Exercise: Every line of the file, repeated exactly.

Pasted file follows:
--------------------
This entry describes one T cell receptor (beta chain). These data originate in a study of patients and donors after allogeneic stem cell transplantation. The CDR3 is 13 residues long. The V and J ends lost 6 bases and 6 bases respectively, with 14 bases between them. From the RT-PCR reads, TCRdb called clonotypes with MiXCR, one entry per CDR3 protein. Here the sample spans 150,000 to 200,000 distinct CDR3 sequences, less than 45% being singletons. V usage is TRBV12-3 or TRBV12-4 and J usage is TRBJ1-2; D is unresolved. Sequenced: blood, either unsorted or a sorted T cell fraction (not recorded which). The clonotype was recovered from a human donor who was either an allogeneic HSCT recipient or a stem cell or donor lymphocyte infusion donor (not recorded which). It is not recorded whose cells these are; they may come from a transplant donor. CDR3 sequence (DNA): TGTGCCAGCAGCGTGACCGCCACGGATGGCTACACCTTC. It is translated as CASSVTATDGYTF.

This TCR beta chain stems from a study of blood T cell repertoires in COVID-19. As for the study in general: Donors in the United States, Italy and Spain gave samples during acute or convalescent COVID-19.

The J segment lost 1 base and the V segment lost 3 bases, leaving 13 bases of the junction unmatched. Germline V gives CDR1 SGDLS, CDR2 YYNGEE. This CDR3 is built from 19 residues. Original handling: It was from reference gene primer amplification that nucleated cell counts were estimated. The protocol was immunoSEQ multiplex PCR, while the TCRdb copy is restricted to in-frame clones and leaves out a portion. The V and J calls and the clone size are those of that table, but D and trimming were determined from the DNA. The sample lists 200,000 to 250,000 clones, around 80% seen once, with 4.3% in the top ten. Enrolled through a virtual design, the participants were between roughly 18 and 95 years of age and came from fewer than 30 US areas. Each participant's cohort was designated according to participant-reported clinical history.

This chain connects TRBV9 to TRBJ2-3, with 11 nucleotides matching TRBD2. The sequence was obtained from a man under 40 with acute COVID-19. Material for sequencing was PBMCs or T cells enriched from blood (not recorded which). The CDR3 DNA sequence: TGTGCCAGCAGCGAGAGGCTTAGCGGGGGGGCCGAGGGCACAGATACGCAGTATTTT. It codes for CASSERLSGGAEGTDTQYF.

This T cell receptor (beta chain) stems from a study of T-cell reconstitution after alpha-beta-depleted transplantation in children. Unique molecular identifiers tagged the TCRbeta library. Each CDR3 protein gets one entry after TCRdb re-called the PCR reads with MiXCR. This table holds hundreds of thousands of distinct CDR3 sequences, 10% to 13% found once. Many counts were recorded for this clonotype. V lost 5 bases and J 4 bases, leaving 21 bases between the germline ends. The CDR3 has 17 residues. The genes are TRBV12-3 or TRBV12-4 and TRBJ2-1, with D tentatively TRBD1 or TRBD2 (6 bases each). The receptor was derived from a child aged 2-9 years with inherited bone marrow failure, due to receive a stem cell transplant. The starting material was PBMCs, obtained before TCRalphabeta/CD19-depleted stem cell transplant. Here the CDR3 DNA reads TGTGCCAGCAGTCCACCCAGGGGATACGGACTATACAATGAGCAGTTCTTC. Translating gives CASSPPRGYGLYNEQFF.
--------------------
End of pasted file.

This entry describes one T cell receptor (beta chain). These data originate in a study of patients and donors after allogeneic stem cell transplantation. The CDR3 is 13 residues long. The V and J ends lost 6 bases and 6 bases respectively, with 14 bases between them. From the RT-PCR reads, TCRdb called clonotypes with MiXCR, one entry per CDR3 protein. Here the sample spans 150,000 to 200,000 distinct CDR3 sequences, less than 45% being singletons. V usage is TRBV12-3 or TRBV12-4 and J usage is TRBJ1-2; D is unresolved. Sequenced: blood, either unsorted or a sorted T cell fraction (not recorded which). The clonotype was recovered from a human donor who was either an allogeneic HSCT recipient or a stem cell or donor lymphocyte infusion donor (not recorded which). It is not recorded whose cells these are; they may come from a transplant donor. CDR3 sequence (DNA): TGTGCCAGCAGCGTGACCGCCACGGATGGCTACACCTTC. It is translated as CASSVTATDGYTF.

This TCR beta chain stems from a study of blood T cell repertoires in COVID-19. As for the study in general: Donors in the United States, Italy and Spain gave samples during acute or convalescent COVID-19.

The J segment lost 1 base and the V segment lost 3 bases, leaving 13 bases of the junction unmatched. Germline V gives CDR1 SGDLS, CDR2 YYNGEE. This CDR3 is built from 19 residues. Original handling: It was from reference gene primer amplification that nucleated cell counts were estimated. The protocol was immunoSEQ multiplex PCR, while the TCRdb copy is restricted to in-frame clones and leaves out a portion. The V and J calls and the clone size are those of that table, but D and trimming were determined from the DNA. The sample lists 200,000 to 250,000 clones, around 80% seen once, with 4.3% in the top ten. Enrolled through a virtual design, the participants were between roughly 18 and 95 years of age and came from fewer than 30 US areas. Each participant's cohort was designated according to participant-reported clinical history.

This chain connects TRBV9 to TRBJ2-3, with 11 nucleotides matching TRBD2. The sequence was obtained from a man under 40 with acute COVID-19. Material for sequencing was PBMCs or T cells enriched from blood (not recorded which). The CDR3 DNA sequence: TGTGCCAGCAGCGAGAGGCTTAGCGGGGGGGCCGAGGGCACAGATACGCAGTATTTT. It codes for CASSERLSGGAEGTDTQYF.

This T cell receptor (beta chain) stems from a study of T-cell reconstitution after alpha-beta-depleted transplantation in children. Unique molecular identifiers tagged the TCRbeta library. Each CDR3 protein gets one entry after TCRdb re-called the PCR reads with MiXCR. This table holds hundreds of thousands of distinct CDR3 sequences, 10% to 13% found once. Many counts were recorded for this clonotype. V lost 5 bases and J 4 bases, leaving 21 bases between the germline ends. The CDR3 has 17 residues. The genes are TRBV12-3 or TRBV12-4 and TRBJ2-1, with D tentatively TRBD1 or TRBD2 (6 bases each). The receptor was derived from a child aged 2-9 years with inherited bone marrow failure, due to receive a stem cell transplant. The starting material was PBMCs, obtained before TCRalphabeta/CD19-depleted stem cell transplant. Here the CDR3 DNA reads TGTGCCAGCAGTCCACCCAGGGGATACGGACTATACAATGAGCAGTTCTTC. Translating gives CASSPPRGYGLYNEQFF.